The thing that really interested me about this documentary– which I just showed to my design history students– is the revelation that, along with all the endlessly-touted contributions that the school made to our architecture and interior design ( ‘Our cities it turned into rather mechanical machines, and turned our interiors into rather nice, simplifed kitchen-like instruments’ as one talking head nicely summarizes), it also created a fixture in our social landscape: the ragtag student radical. The basic elements of Kranz vignette– ponytails, androgyny, spontaneous happenings and pranks, horrified middle-class on-lookers– all sound like staples of the early 60s, but the microcosm Kranz describes happened 30 years earlier.

In a culturally chauvinistic way, I tend to assume that there was something genteel and restrained about college life the world over until the early 60s when – poof! – the student radical suddenly emerges on the American college campus on the strength of demographic factors, post-war prosperity, the social protest movements of the 60s and everything else. But, in a ‘winners write the history books’-type way, I tend to forget that the atmosphere in Germany between the wars was more politically galvanizing than anything the U.S. has ever experienced– I mean, you had a short-lived communist coup AND a fascist takeover within 14 years, and all centered around the city of Weimar where the first incarnation of the school was headquartered. Plus, the Bauhaus preached all the the free-thinking ideas– question everything, knock down gender roles, etc– that we associate with the liberal campus environment.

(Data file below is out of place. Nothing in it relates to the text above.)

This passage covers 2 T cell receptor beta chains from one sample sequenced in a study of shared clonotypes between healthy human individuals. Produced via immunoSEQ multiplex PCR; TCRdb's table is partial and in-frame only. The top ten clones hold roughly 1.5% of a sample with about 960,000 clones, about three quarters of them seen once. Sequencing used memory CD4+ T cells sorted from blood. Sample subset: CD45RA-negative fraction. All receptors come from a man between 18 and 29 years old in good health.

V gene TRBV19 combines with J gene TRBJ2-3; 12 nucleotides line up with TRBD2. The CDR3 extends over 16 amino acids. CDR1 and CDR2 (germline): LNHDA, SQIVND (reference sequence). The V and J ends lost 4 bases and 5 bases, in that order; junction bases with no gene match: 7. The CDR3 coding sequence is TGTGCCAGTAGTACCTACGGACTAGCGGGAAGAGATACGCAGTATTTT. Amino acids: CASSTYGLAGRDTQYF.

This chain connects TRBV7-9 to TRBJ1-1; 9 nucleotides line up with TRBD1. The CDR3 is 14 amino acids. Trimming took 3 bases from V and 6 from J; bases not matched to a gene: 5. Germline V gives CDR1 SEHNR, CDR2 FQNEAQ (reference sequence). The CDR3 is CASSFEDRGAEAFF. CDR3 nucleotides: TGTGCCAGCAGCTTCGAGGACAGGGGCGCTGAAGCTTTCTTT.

There’s also a nice bit about Johannes Itten, the mysterious instructor who taught a foundation course that hugely shaped the spirit of the school for its entire lifespan. You always read about Itten being a bit of a weirdo, but I hadn’t realized that he was a full-blown mystic who opened classes with chanting and dabbled in Zoroastrianism:

World’s oldest religion, baby!

Also, there’s an interesting discussion of the Nazis’ contradictory attitudes to avant-garde design– onthe one hand, they persecuted the Bauhaus teachers and students and promoted a pretentiously rusticated style of furniture design. But this opposition was mainly for show– the director briefly summons an entertaining photo of Hitler lounging in a tubular steel chair as evidence of their basic hypocrisy: